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Chester GP suspended for 'whiplash scam'

Published date: 08 April 2014 |
Published by: Staff reporter
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A DOCTOR who provided a ‘bogus’ medical report so a relative could make a false whiplash claim was suspended for six months after a tribunal heard his wife put him up to the scam.

Dr Anthony Kaufman has produced more than 10,000 reports for use in personal injury claims and provided his services for Chester-based Countrywide Doctors’ Services Ltd, formed by wife Pauline in 2011.

Mrs Kaufman persuaded her daughter's fiancé, Max Turbett, to make a claim following a car crash, in which he sustained minor injuries, the tribunal heard.

The former Royal Marine was never examined, but the doctor ‘fabricated’ injuries and ongoing effects of the accident before sending the form to Hampson Hughes solicitors.

The scam was exposed when Mr Turbett dropped the claim and alerted the General Medical Council following a family bust-up around April 2012, the Medical Practitioners Tribunal Service heard.

Dr Kaufman had claimed that he had conducted a physical exam in Mr Turbett’s home, in Wimborne, Dorset and the information on the report was accurate.

But a fitness to practise panel, chaired by Dr William Coppola, found he had dishonestly prepared the report and his actions amounted to serious misconduct.

Dr Coppola told him: “Your conduct in relation to the fabrication of the medico-legal report was dishonest and fell seriously short of the standards expected of a registered medical practitioner.

“The panel is of the view that your conduct does amount to serious misconduct.”

He added: “The panel has seen no evidence of any remediation and notes that during your oral evidence you did not accept that the report you had written was dishonest.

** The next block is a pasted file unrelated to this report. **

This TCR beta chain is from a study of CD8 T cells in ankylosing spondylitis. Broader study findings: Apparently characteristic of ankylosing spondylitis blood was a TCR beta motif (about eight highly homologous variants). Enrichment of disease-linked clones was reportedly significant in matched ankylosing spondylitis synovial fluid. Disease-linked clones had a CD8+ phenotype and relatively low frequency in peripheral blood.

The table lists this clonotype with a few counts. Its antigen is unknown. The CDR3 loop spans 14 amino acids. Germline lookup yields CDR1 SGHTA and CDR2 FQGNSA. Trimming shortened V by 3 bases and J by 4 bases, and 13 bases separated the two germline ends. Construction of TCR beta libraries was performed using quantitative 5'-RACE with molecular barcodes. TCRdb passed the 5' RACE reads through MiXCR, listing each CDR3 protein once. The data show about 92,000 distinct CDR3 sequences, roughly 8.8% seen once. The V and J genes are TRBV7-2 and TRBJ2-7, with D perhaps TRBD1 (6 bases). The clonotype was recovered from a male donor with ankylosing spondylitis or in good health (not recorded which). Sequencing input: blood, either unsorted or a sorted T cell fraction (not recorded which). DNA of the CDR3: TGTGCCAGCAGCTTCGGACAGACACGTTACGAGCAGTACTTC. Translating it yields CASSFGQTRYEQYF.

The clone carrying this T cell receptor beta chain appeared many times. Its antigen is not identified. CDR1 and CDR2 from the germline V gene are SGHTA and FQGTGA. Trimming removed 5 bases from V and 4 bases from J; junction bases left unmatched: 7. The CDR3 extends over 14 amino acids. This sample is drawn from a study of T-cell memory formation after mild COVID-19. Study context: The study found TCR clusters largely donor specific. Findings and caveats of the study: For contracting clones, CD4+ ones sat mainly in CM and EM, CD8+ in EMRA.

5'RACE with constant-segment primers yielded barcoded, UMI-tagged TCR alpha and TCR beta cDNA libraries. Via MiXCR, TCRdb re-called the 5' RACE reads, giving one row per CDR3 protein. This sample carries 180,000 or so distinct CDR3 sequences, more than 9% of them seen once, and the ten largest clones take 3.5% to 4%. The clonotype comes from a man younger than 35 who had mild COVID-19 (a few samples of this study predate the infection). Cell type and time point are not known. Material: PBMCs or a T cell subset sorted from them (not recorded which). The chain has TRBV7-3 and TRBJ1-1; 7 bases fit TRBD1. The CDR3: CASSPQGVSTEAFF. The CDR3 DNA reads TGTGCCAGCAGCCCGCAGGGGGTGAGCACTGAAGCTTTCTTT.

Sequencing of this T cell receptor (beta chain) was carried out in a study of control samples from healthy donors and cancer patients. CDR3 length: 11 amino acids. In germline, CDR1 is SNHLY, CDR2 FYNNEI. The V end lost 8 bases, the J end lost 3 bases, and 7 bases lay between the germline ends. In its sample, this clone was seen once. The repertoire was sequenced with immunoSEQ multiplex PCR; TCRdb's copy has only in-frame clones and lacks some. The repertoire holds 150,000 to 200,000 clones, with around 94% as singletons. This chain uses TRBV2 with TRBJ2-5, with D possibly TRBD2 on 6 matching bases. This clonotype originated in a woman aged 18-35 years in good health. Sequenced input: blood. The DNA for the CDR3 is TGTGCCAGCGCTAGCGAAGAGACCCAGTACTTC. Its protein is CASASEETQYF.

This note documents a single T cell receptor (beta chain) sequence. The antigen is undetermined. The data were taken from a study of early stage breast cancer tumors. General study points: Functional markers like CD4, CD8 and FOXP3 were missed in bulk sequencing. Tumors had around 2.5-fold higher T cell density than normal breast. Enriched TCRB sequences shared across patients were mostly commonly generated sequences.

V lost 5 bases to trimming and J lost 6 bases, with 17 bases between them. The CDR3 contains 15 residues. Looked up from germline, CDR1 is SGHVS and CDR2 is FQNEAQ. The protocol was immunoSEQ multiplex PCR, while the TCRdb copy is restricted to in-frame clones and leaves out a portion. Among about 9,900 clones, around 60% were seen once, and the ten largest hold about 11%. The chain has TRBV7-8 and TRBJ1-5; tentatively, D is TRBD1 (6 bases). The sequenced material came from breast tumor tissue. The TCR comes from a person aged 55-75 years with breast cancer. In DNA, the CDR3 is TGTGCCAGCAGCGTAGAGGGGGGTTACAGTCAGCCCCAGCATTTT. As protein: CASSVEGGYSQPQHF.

“It is of the view that your dishonest behaviour brings the profession into disrepute, and would be viewed as deplorable by other medical professionals.

“Furthermore, because you have not recognised the seriousness of your dishonest behaviour in fabricating a medico-legal report, the panel is concerned there is a risk of your repeating this behaviour.”

Dr Kaufman could have been struck off, but the panel suspended him for six months after hearing from defence barrister Nicholas Peacock that he acted on the instigation of his wife.

Dr Coppola said: “Having balanced the public interest with your own interest, the panel concluded that an order of suspension for a period of six months would mark the gravity of your actions, meet the public interest, and be proportionate to the circumstances.

“The panel considers that this period will provide you with sufficient time to reflect upon and develop greater insight into your misconduct.”

Dr Kaufman is a GP at Western Avenue Medical Centre, consulting at Gordon Road, Blacon, Chester, as well as an experienced expert witness.

He will have to attend a review hearing before he is allowed back to unrestricted work.

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